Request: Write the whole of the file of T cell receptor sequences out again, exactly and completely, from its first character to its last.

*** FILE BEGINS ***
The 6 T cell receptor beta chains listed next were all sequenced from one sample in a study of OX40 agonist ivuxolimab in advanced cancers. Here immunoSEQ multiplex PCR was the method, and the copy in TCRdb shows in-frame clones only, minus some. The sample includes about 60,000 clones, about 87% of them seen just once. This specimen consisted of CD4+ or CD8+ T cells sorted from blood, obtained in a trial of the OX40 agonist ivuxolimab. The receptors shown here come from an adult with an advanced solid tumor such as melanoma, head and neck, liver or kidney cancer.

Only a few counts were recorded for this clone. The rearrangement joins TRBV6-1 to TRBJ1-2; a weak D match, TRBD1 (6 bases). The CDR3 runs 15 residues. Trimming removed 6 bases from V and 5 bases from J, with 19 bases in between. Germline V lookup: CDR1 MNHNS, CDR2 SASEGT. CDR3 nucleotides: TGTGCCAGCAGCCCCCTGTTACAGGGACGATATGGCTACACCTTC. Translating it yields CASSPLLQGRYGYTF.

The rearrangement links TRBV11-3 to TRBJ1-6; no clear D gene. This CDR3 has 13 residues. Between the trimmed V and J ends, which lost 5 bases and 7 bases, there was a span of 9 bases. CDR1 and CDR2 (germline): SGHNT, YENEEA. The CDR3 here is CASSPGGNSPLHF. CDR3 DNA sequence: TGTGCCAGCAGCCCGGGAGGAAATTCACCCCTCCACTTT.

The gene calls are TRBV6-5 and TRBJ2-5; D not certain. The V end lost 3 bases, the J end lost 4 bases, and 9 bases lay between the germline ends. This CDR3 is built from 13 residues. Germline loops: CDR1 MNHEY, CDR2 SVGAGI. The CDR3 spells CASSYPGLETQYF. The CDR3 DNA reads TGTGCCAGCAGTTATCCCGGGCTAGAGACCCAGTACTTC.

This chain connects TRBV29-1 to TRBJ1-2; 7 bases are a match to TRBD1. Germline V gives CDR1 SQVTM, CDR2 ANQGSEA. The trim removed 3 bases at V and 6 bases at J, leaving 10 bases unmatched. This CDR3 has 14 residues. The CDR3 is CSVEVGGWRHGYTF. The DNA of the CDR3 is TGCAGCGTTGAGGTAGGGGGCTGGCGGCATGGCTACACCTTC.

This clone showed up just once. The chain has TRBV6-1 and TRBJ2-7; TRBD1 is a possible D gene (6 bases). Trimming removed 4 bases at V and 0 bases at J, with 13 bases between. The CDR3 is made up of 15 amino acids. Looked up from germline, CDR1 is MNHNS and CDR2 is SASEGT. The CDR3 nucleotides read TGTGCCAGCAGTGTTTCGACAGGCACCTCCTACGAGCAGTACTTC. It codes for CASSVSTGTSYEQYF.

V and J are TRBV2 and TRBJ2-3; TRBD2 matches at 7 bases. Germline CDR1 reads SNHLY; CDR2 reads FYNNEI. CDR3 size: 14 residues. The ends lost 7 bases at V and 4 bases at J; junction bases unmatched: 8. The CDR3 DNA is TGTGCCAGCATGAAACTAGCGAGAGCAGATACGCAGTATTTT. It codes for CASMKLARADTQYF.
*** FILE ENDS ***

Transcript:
The 6 T cell receptor beta chains listed next were all sequenced from one sample in a study of OX40 agonist ivuxolimab in advanced cancers. Here immunoSEQ multiplex PCR was the method, and the copy in TCRdb shows in-frame clones only, minus some. The sample includes about 60,000 clones, about 87% of them seen just once. This specimen consisted of CD4+ or CD8+ T cells sorted from blood, obtained in a trial of the OX40 agonist ivuxolimab. The receptors shown here come from an adult with an advanced solid tumor such as melanoma, head and neck, liver or kidney cancer.

Only a few counts were recorded for this clone. The rearrangement joins TRBV6-1 to TRBJ1-2; a weak D match, TRBD1 (6 bases). The CDR3 runs 15 residues. Trimming removed 6 bases from V and 5 bases from J, with 19 bases in between. Germline V lookup: CDR1 MNHNS, CDR2 SASEGT. CDR3 nucleotides: TGTGCCAGCAGCCCCCTGTTACAGGGACGATATGGCTACACCTTC. Translating it yields CASSPLLQGRYGYTF.

The rearrangement links TRBV11-3 to TRBJ1-6; no clear D gene. This CDR3 has 13 residues. Between the trimmed V and J ends, which lost 5 bases and 7 bases, there was a span of 9 bases. CDR1 and CDR2 (germline): SGHNT, YENEEA. The CDR3 here is CASSPGGNSPLHF. CDR3 DNA sequence: TGTGCCAGCAGCCCGGGAGGAAATTCACCCCTCCACTTT.

The gene calls are TRBV6-5 and TRBJ2-5; D not certain. The V end lost 3 bases, the J end lost 4 bases, and 9 bases lay between the germline ends. This CDR3 is built from 13 residues. Germline loops: CDR1 MNHEY, CDR2 SVGAGI. The CDR3 spells CASSYPGLETQYF. The CDR3 DNA reads TGTGCCAGCAGTTATCCCGGGCTAGAGACCCAGTACTTC.

This chain connects TRBV29-1 to TRBJ1-2; 7 bases are a match to TRBD1. Germline V gives CDR1 SQVTM, CDR2 ANQGSEA. The trim removed 3 bases at V and 6 bases at J, leaving 10 bases unmatched. This CDR3 has 14 residues. The CDR3 is CSVEVGGWRHGYTF. The DNA of the CDR3 is TGCAGCGTTGAGGTAGGGGGCTGGCGGCATGGCTACACCTTC.

This clone showed up just once. The chain has TRBV6-1 and TRBJ2-7; TRBD1 is a possible D gene (6 bases). Trimming removed 4 bases at V and 0 bases at J, with 13 bases between. The CDR3 is made up of 15 amino acids. Looked up from germline, CDR1 is MNHNS and CDR2 is SASEGT. The CDR3 nucleotides read TGTGCCAGCAGTGTTTCGACAGGCACCTCCTACGAGCAGTACTTC. It codes for CASSVSTGTSYEQYF.

V and J are TRBV2 and TRBJ2-3; TRBD2 matches at 7 bases. Germline CDR1 reads SNHLY; CDR2 reads FYNNEI. CDR3 size: 14 residues. The ends lost 7 bases at V and 4 bases at J; junction bases unmatched: 8. The CDR3 DNA is TGTGCCAGCATGAAACTAGCGAGAGCAGATACGCAGTATTTT. It codes for CASMKLARADTQYF.